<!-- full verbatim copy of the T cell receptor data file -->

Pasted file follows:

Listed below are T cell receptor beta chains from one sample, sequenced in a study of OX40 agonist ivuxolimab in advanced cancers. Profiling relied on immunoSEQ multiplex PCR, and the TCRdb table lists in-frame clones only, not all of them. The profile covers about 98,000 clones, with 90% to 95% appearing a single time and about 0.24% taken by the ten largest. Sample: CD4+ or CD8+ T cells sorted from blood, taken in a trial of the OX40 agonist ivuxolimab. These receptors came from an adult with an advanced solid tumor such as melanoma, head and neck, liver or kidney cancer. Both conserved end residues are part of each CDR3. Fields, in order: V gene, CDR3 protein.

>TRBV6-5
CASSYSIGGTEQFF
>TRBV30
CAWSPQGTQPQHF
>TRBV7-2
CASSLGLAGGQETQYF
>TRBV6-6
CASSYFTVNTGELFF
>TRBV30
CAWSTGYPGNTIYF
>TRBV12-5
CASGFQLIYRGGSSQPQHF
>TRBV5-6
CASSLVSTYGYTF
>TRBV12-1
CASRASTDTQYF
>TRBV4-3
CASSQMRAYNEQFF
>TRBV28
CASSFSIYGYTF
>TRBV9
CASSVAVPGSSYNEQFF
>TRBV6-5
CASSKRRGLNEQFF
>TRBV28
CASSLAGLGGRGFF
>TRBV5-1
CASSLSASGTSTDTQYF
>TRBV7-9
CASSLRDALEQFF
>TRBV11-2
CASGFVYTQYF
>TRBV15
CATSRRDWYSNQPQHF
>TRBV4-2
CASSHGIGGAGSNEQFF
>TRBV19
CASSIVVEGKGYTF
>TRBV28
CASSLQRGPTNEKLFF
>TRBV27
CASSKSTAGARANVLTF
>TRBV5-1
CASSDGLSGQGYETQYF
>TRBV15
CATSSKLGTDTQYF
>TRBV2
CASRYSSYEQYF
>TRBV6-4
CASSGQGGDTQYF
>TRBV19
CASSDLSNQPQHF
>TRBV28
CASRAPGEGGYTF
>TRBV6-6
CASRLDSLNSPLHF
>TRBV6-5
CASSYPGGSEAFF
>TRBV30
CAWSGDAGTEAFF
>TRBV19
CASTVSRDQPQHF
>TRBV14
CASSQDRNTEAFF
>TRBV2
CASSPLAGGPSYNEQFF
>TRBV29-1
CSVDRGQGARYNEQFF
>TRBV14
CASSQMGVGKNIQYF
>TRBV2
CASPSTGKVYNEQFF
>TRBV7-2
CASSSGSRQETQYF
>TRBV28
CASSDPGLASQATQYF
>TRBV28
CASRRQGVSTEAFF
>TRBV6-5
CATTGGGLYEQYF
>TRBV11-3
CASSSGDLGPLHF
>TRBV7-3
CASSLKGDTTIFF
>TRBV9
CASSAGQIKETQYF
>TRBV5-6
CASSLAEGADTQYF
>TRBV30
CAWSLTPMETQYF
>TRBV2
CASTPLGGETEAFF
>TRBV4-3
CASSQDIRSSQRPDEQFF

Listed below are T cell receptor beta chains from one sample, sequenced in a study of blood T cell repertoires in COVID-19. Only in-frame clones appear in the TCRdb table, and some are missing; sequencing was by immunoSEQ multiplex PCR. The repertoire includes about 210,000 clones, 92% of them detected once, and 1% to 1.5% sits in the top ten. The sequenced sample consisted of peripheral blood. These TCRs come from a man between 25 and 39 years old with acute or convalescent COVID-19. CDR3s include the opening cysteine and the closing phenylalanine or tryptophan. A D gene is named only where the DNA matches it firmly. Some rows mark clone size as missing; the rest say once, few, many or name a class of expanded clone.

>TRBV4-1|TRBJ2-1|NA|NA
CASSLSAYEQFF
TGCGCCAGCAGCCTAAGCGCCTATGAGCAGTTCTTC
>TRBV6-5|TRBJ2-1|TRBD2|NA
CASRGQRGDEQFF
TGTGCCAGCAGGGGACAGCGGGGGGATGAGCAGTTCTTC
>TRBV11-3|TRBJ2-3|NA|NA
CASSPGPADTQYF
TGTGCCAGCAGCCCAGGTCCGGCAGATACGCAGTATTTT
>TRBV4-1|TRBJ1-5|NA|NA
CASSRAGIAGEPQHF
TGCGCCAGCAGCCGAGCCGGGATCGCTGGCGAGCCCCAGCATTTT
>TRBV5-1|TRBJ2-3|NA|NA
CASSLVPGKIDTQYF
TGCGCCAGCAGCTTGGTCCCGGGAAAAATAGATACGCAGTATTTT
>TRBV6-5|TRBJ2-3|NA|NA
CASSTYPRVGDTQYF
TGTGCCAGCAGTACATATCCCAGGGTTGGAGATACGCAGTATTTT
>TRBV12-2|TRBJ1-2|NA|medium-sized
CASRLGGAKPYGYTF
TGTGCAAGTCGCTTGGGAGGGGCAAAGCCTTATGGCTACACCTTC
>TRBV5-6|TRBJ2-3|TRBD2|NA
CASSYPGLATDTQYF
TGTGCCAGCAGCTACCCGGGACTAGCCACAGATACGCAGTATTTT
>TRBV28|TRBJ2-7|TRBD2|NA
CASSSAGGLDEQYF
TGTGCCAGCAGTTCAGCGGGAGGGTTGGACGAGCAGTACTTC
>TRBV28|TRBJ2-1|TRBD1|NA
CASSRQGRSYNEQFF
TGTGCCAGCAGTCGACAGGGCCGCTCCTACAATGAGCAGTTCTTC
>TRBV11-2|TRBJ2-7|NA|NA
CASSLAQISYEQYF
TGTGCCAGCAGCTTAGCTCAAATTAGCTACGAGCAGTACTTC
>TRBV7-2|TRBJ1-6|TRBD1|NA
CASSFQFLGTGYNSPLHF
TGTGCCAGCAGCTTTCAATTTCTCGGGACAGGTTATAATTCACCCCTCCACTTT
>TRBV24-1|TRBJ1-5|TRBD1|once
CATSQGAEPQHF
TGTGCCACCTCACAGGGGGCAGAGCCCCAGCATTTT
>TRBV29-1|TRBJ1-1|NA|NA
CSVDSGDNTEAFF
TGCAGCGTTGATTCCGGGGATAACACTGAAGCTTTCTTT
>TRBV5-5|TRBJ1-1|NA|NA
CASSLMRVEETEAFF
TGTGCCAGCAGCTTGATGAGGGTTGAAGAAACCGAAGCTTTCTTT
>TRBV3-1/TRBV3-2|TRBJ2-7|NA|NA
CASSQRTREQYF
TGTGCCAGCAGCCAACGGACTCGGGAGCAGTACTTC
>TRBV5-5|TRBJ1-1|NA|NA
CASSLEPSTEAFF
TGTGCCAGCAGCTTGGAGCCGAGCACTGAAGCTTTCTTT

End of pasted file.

Listed below are T cell receptor beta chains from one sample, sequenced in a study of OX40 agonist ivuxolimab in advanced cancers. Profiling relied on immunoSEQ multiplex PCR, and the TCRdb table lists in-frame clones only, not all of them. The profile covers about 98,000 clones, with 90% to 95% appearing a single time and about 0.24% taken by the ten largest. Sample: CD4+ or CD8+ T cells sorted from blood, taken in a trial of the OX40 agonist ivuxolimab. These receptors came from an adult with an advanced solid tumor such as melanoma, head and neck, liver or kidney cancer. Both conserved end residues are part of each CDR3. Fields, in order: V gene, CDR3 protein.

>TRBV6-5
CASSYSIGGTEQFF
>TRBV30
CAWSPQGTQPQHF
>TRBV7-2
CASSLGLAGGQETQYF
>TRBV6-6
CASSYFTVNTGELFF
>TRBV30
CAWSTGYPGNTIYF
>TRBV12-5
CASGFQLIYRGGSSQPQHF
>TRBV5-6
CASSLVSTYGYTF
>TRBV12-1
CASRASTDTQYF
>TRBV4-3
CASSQMRAYNEQFF
>TRBV28
CASSFSIYGYTF
>TRBV9
CASSVAVPGSSYNEQFF
>TRBV6-5
CASSKRRGLNEQFF
>TRBV28
CASSLAGLGGRGFF
>TRBV5-1
CASSLSASGTSTDTQYF
>TRBV7-9
CASSLRDALEQFF
>TRBV11-2
CASGFVYTQYF
>TRBV15
CATSRRDWYSNQPQHF
>TRBV4-2
CASSHGIGGAGSNEQFF
>TRBV19
CASSIVVEGKGYTF
>TRBV28
CASSLQRGPTNEKLFF
>TRBV27
CASSKSTAGARANVLTF
>TRBV5-1
CASSDGLSGQGYETQYF
>TRBV15
CATSSKLGTDTQYF
>TRBV2
CASRYSSYEQYF
>TRBV6-4
CASSGQGGDTQYF
>TRBV19
CASSDLSNQPQHF
>TRBV28
CASRAPGEGGYTF
>TRBV6-6
CASRLDSLNSPLHF
>TRBV6-5
CASSYPGGSEAFF
>TRBV30
CAWSGDAGTEAFF
>TRBV19
CASTVSRDQPQHF
>TRBV14
CASSQDRNTEAFF
>TRBV2
CASSPLAGGPSYNEQFF
>TRBV29-1
CSVDRGQGARYNEQFF
>TRBV14
CASSQMGVGKNIQYF
>TRBV2
CASPSTGKVYNEQFF
>TRBV7-2
CASSSGSRQETQYF
>TRBV28
CASSDPGLASQATQYF
>TRBV28
CASRRQGVSTEAFF
>TRBV6-5
CATTGGGLYEQYF
>TRBV11-3
CASSSGDLGPLHF
>TRBV7-3
CASSLKGDTTIFF
>TRBV9
CASSAGQIKETQYF
>TRBV5-6
CASSLAEGADTQYF
>TRBV30
CAWSLTPMETQYF
>TRBV2
CASTPLGGETEAFF
>TRBV4-3
CASSQDIRSSQRPDEQFF

Listed below are T cell receptor beta chains from one sample, sequenced in a study of blood T cell repertoires in COVID-19. Only in-frame clones appear in the TCRdb table, and some are missing; sequencing was by immunoSEQ multiplex PCR. The repertoire includes about 210,000 clones, 92% of them detected once, and 1% to 1.5% sits in the top ten. The sequenced sample consisted of peripheral blood. These TCRs come from a man between 25 and 39 years old with acute or convalescent COVID-19. CDR3s include the opening cysteine and the closing phenylalanine or tryptophan. A D gene is named only where the DNA matches it firmly. Some rows mark clone size as missing; the rest say once, few, many or name a class of expanded clone.

>TRBV4-1|TRBJ2-1|NA|NA
CASSLSAYEQFF
TGCGCCAGCAGCCTAAGCGCCTATGAGCAGTTCTTC
>TRBV6-5|TRBJ2-1|TRBD2|NA
CASRGQRGDEQFF
TGTGCCAGCAGGGGACAGCGGGGGGATGAGCAGTTCTTC
>TRBV11-3|TRBJ2-3|NA|NA
CASSPGPADTQYF
TGTGCCAGCAGCCCAGGTCCGGCAGATACGCAGTATTTT
>TRBV4-1|TRBJ1-5|NA|NA
CASSRAGIAGEPQHF
TGCGCCAGCAGCCGAGCCGGGATCGCTGGCGAGCCCCAGCATTTT
>TRBV5-1|TRBJ2-3|NA|NA
CASSLVPGKIDTQYF
TGCGCCAGCAGCTTGGTCCCGGGAAAAATAGATACGCAGTATTTT
>TRBV6-5|TRBJ2-3|NA|NA
CASSTYPRVGDTQYF
TGTGCCAGCAGTACATATCCCAGGGTTGGAGATACGCAGTATTTT
>TRBV12-2|TRBJ1-2|NA|medium-sized
CASRLGGAKPYGYTF
TGTGCAAGTCGCTTGGGAGGGGCAAAGCCTTATGGCTACACCTTC
>TRBV5-6|TRBJ2-3|TRBD2|NA
CASSYPGLATDTQYF
TGTGCCAGCAGCTACCCGGGACTAGCCACAGATACGCAGTATTTT
>TRBV28|TRBJ2-7|TRBD2|NA
CASSSAGGLDEQYF
TGTGCCAGCAGTTCAGCGGGAGGGTTGGACGAGCAGTACTTC
>TRBV28|TRBJ2-1|TRBD1|NA
CASSRQGRSYNEQFF
TGTGCCAGCAGTCGACAGGGCCGCTCCTACAATGAGCAGTTCTTC
>TRBV11-2|TRBJ2-7|NA|NA
CASSLAQISYEQYF
TGTGCCAGCAGCTTAGCTCAAATTAGCTACGAGCAGTACTTC
>TRBV7-2|TRBJ1-6|TRBD1|NA
CASSFQFLGTGYNSPLHF
TGTGCCAGCAGCTTTCAATTTCTCGGGACAGGTTATAATTCACCCCTCCACTTT
>TRBV24-1|TRBJ1-5|TRBD1|once
CATSQGAEPQHF
TGTGCCACCTCACAGGGGGCAGAGCCCCAGCATTTT
>TRBV29-1|TRBJ1-1|NA|NA
CSVDSGDNTEAFF
TGCAGCGTTGATTCCGGGGATAACACTGAAGCTTTCTTT
>TRBV5-5|TRBJ1-1|NA|NA
CASSLMRVEETEAFF
TGTGCCAGCAGCTTGATGAGGGTTGAAGAAACCGAAGCTTTCTTT
>TRBV3-1/TRBV3-2|TRBJ2-7|NA|NA
CASSQRTREQYF
TGTGCCAGCAGCCAACGGACTCGGGAGCAGTACTTC
>TRBV5-5|TRBJ1-1|NA|NA
CASSLEPSTEAFF
TGTGCCAGCAGCTTGGAGCCGAGCACTGAAGCTTTCTTT